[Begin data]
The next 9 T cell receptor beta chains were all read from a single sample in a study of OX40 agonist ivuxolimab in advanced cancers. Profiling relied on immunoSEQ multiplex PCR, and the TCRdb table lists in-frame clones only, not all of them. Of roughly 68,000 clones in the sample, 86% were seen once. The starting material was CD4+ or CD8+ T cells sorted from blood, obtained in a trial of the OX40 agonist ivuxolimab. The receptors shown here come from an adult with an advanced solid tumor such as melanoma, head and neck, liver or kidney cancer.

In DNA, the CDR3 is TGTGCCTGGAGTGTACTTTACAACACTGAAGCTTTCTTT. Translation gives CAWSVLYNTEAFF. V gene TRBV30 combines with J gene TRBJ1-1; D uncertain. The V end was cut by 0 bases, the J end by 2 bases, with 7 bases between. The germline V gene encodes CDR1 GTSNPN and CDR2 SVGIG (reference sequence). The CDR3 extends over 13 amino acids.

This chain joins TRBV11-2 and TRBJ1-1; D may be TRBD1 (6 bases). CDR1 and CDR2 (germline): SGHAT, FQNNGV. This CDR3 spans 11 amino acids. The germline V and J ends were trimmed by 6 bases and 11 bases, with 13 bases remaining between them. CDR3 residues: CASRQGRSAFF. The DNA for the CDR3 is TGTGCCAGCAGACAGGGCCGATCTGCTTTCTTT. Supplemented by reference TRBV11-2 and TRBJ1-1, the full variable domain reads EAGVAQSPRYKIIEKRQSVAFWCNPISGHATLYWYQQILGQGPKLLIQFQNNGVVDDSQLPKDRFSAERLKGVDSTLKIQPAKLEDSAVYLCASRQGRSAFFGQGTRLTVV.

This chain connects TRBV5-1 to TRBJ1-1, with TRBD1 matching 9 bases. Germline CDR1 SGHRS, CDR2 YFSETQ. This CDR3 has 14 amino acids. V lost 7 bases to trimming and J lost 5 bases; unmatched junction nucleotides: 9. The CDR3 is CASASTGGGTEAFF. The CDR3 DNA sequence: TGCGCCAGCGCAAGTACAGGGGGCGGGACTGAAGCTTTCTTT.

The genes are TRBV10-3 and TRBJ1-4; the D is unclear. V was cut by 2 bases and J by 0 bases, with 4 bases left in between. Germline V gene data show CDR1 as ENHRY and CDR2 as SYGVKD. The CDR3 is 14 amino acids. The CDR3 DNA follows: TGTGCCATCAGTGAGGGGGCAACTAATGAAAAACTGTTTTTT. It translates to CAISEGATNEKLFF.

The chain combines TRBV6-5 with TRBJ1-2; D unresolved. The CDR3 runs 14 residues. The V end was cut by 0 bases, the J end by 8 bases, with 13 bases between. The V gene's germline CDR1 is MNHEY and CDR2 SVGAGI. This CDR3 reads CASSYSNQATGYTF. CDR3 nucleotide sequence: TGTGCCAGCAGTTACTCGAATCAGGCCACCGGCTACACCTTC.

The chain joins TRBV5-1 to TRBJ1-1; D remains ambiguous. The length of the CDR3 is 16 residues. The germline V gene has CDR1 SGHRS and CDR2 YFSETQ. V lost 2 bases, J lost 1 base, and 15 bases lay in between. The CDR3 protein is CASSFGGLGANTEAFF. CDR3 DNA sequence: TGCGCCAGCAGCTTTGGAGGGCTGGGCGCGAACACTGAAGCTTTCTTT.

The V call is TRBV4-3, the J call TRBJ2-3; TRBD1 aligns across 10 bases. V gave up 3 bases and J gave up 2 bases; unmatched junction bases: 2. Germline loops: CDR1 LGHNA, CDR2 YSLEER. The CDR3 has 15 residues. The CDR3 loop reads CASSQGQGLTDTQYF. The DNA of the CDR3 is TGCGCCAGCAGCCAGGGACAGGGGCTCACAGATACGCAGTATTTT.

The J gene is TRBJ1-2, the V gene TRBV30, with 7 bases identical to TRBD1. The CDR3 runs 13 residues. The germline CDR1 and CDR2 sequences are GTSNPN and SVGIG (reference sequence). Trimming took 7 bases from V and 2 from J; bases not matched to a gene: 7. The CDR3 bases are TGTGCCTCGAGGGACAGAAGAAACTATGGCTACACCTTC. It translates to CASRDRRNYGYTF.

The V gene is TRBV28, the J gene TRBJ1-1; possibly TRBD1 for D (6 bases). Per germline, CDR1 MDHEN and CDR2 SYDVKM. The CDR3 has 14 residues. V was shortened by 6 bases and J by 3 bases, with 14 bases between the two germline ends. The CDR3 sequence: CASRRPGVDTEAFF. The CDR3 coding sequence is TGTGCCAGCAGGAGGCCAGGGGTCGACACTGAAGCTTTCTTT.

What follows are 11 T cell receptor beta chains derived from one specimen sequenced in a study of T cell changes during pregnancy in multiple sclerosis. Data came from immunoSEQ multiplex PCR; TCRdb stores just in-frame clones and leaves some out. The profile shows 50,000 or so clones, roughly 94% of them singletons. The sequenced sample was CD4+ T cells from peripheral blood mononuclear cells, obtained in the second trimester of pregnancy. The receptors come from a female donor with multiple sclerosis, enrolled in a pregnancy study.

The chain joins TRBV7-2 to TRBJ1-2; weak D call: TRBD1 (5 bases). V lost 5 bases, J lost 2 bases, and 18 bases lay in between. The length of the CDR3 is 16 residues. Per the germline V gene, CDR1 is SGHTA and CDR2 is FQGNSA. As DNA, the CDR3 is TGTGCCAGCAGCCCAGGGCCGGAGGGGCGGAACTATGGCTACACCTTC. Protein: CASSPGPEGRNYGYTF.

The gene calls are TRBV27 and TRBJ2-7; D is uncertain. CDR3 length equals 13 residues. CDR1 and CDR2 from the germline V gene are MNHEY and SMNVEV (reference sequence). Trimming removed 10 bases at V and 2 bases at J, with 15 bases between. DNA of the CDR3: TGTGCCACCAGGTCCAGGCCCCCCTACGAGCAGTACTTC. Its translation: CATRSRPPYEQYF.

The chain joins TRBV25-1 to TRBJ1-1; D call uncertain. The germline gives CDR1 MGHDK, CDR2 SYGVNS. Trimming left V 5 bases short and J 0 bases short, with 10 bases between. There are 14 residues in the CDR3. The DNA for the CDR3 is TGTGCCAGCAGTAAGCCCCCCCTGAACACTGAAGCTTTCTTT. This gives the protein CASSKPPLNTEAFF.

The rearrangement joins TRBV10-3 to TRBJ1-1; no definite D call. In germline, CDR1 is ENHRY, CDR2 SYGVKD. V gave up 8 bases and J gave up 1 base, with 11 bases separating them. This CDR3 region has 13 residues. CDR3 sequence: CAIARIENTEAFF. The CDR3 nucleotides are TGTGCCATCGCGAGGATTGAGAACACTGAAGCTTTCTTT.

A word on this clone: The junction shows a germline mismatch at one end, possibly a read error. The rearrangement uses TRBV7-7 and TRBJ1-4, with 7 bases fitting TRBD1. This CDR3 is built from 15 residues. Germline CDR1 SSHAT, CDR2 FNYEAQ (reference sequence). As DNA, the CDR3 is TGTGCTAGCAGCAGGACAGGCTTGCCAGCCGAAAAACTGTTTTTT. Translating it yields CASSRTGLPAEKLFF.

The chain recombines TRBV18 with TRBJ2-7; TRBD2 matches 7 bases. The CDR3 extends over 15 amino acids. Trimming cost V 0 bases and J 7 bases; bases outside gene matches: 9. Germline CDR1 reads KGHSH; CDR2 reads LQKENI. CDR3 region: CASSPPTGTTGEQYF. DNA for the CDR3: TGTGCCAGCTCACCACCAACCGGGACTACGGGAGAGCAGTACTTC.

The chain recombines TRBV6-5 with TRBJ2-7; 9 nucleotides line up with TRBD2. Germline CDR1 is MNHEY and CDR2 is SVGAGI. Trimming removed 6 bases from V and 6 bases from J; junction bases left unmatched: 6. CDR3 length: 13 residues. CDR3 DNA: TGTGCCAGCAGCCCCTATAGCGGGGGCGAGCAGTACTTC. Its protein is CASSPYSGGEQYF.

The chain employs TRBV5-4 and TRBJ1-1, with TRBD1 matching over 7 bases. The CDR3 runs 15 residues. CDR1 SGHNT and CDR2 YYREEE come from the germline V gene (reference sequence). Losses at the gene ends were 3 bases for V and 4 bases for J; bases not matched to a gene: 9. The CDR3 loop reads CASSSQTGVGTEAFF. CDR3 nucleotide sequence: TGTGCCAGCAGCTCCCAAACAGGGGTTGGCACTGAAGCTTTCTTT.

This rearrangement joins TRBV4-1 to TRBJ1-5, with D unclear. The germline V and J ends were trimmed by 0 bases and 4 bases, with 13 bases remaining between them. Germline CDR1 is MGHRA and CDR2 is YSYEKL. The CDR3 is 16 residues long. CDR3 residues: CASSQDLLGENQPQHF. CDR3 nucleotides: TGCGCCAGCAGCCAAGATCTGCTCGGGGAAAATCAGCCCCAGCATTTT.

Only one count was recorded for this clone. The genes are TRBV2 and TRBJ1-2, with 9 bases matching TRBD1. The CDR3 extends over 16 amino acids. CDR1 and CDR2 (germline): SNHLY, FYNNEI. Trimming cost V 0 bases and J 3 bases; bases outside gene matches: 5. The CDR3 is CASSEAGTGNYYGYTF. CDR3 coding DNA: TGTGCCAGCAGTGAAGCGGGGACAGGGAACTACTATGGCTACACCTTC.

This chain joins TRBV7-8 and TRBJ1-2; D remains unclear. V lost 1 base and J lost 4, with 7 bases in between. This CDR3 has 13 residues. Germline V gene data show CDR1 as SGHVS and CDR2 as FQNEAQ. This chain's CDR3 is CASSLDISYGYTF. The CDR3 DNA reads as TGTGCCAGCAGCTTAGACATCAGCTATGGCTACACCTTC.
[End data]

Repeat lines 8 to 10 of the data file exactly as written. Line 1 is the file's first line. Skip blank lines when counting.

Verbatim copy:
The V call is TRBV4-3, the J call TRBJ2-3; TRBD1 aligns across 10 bases. V gave up 3 bases and J gave up 2 bases; unmatched junction bases: 2. Germline loops: CDR1 LGHNA, CDR2 YSLEER. The CDR3 has 15 residues. The CDR3 loop reads CASSQGQGLTDTQYF. The DNA of the CDR3 is TGCGCCAGCAGCCAGGGACAGGGGCTCACAGATACGCAGTATTTT.

The J gene is TRBJ1-2, the V gene TRBV30, with 7 bases identical to TRBD1. The CDR3 runs 13 residues. The germline CDR1 and CDR2 sequences are GTSNPN and SVGIG (reference sequence). Trimming took 7 bases from V and 2 from J; bases not matched to a gene: 7. The CDR3 bases are TGTGCCTCGAGGGACAGAAGAAACTATGGCTACACCTTC. It translates to CASRDRRNYGYTF.

The V gene is TRBV28, the J gene TRBJ1-1; possibly TRBD1 for D (6 bases). Per germline, CDR1 MDHEN and CDR2 SYDVKM. The CDR3 has 14 residues. V was shortened by 6 bases and J by 3 bases, with 14 bases between the two germline ends. The CDR3 sequence: CASRRPGVDTEAFF. The CDR3 coding sequence is TGTGCCAGCAGGAGGCCAGGGGTCGACACTGAAGCTTTCTTT.